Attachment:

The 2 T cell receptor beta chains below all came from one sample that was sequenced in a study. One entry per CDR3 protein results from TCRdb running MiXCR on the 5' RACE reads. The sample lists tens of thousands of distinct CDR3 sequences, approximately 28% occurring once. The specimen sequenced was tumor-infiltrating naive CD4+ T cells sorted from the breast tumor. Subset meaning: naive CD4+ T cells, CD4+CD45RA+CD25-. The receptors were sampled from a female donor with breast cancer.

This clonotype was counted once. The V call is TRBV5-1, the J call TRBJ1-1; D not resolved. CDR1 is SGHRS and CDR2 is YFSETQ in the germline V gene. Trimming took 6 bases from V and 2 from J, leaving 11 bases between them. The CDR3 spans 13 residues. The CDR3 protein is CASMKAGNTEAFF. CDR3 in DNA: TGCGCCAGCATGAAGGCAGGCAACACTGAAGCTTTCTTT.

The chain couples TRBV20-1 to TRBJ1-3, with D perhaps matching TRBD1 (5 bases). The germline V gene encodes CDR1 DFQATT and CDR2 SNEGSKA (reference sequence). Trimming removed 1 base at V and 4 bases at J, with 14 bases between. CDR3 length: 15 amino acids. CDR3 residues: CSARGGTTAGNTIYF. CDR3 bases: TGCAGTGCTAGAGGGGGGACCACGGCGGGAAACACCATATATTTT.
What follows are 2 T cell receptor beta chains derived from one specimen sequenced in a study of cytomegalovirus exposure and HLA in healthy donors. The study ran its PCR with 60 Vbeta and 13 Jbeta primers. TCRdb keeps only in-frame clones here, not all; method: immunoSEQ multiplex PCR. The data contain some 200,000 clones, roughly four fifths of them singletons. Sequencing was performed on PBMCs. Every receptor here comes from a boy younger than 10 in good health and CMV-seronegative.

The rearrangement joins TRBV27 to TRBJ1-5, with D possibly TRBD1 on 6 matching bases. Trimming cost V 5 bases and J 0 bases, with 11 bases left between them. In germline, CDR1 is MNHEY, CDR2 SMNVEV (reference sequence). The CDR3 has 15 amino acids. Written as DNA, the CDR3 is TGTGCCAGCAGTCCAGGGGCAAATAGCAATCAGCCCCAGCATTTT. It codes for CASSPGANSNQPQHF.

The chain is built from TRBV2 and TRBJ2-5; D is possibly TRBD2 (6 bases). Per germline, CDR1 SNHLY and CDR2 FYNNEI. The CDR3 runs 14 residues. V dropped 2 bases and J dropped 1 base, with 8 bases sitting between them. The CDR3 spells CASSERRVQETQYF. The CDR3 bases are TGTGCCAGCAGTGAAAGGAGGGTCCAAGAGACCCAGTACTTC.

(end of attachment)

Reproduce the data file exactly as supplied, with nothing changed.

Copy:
The 2 T cell receptor beta chains below all came from one sample that was sequenced in a study. One entry per CDR3 protein results from TCRdb running MiXCR on the 5' RACE reads. The sample lists tens of thousands of distinct CDR3 sequences, approximately 28% occurring once. The specimen sequenced was tumor-infiltrating naive CD4+ T cells sorted from the breast tumor. Subset meaning: naive CD4+ T cells, CD4+CD45RA+CD25-. The receptors were sampled from a female donor with breast cancer.

This clonotype was counted once. The V call is TRBV5-1, the J call TRBJ1-1; D not resolved. CDR1 is SGHRS and CDR2 is YFSETQ in the germline V gene. Trimming took 6 bases from V and 2 from J, leaving 11 bases between them. The CDR3 spans 13 residues. The CDR3 protein is CASMKAGNTEAFF. CDR3 in DNA: TGCGCCAGCATGAAGGCAGGCAACACTGAAGCTTTCTTT.

The chain couples TRBV20-1 to TRBJ1-3, with D perhaps matching TRBD1 (5 bases). The germline V gene encodes CDR1 DFQATT and CDR2 SNEGSKA (reference sequence). Trimming removed 1 base at V and 4 bases at J, with 14 bases between. CDR3 length: 15 amino acids. CDR3 residues: CSARGGTTAGNTIYF. CDR3 bases: TGCAGTGCTAGAGGGGGGACCACGGCGGGAAACACCATATATTTT.
What follows are 2 T cell receptor beta chains derived from one specimen sequenced in a study of cytomegalovirus exposure and HLA in healthy donors. The study ran its PCR with 60 Vbeta and 13 Jbeta primers. TCRdb keeps only in-frame clones here, not all; method: immunoSEQ multiplex PCR. The data contain some 200,000 clones, roughly four fifths of them singletons. Sequencing was performed on PBMCs. Every receptor here comes from a boy younger than 10 in good health and CMV-seronegative.

The rearrangement joins TRBV27 to TRBJ1-5, with D possibly TRBD1 on 6 matching bases. Trimming cost V 5 bases and J 0 bases, with 11 bases left between them. In germline, CDR1 is MNHEY, CDR2 SMNVEV (reference sequence). The CDR3 has 15 amino acids. Written as DNA, the CDR3 is TGTGCCAGCAGTCCAGGGGCAAATAGCAATCAGCCCCAGCATTTT. It codes for CASSPGANSNQPQHF.

The chain is built from TRBV2 and TRBJ2-5; D is possibly TRBD2 (6 bases). Per germline, CDR1 SNHLY and CDR2 FYNNEI. The CDR3 runs 14 residues. V dropped 2 bases and J dropped 1 base, with 8 bases sitting between them. The CDR3 spells CASSERRVQETQYF. The CDR3 bases are TGTGCCAGCAGTGAAAGGAGGGTCCAAGAGACCCAGTACTTC.